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It is with feelings of the greatest diffidence that this attempt to render into English verse the sublimest portion of the most exalted book of prophecies is offered to the public. The great motive which prompted the author thus to pursue it in a continued form, was the assistance afforded by rhyme and metre to the memory in retaining whole chapters in the mind, and which might by these means be recalled more readily than prose, in hours when reading could not be resorted to. In order to convey some idea of the varied sentiments expressed by the prophet, whether of majesty, of command, of tenderness, of scorn, &c., it was necessary to have recourse to a variety of metre, in which, as far as possible, the method adopted by Bishop Louth has been followed ; and as his translation universally takes a high stand for correctness, in the few instances where the received version has been departed from, it has been on his authority.
ISAIAH, CHAPTER VI.
In mystic vision I beheld Jehovah on his throne,
splendent shone: Above him stood the seraphim, and each six pinions
bore, Two at his arms, two at his feet, and two his face before. O holy, holy, holy Lord, continually they cry, The heavens, the earth, all things are full of thy great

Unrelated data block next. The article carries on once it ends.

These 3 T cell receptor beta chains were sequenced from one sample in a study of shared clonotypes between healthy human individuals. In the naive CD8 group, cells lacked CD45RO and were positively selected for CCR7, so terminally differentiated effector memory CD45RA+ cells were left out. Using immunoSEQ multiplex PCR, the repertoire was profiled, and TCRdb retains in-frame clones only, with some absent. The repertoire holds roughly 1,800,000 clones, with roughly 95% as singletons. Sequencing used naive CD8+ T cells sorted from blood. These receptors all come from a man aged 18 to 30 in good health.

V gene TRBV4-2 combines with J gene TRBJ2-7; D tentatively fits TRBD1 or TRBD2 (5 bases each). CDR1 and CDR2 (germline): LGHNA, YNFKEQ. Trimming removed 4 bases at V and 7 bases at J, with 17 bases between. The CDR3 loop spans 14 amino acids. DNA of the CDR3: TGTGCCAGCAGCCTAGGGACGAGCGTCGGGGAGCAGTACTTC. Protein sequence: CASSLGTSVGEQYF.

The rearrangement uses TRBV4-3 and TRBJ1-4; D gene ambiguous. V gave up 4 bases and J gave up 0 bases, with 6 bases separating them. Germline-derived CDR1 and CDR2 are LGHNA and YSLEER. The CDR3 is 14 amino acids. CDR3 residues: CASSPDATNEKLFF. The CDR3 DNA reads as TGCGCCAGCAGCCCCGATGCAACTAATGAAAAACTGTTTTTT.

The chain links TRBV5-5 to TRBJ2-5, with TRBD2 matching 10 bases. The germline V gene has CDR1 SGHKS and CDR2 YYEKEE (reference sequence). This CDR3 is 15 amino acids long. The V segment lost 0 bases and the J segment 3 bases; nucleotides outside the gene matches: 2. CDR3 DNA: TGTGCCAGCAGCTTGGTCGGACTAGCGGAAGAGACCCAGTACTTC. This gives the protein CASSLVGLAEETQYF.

majesty. The pillars shook, and rolling clouds were through the
temple seen: Woe, woe, I cried, I am struck dumb, my lips are all
unclean, And I abide midst an impure and an unholy race, For I have seen the Mighty King, Jehovah, face to face ! A seraph seized a burning coal, he from the altar sped, He bore the ember to my mouth, he touched it, and he
Then did I hear the Lord Jehovah say,
ye indeed, but understand ye never;
eyes, Lest sights should strike, or rousing sounds surprise, Or to their hearts the truth should be revealed, And should convert them, that they might be healed.How long ? I cried. Then spake the Lord againTill in the wasted cities none remain, And houses, so that there be none therein, And utter desolation shall be seen; Until the country be of men bereft, And but deserted widows shall be left. Then, though the land a decimal should show, This shall renewed destruction undergo. Yet, as the levelled oak again shoots forth, So shall a sprout still flourish on the earth.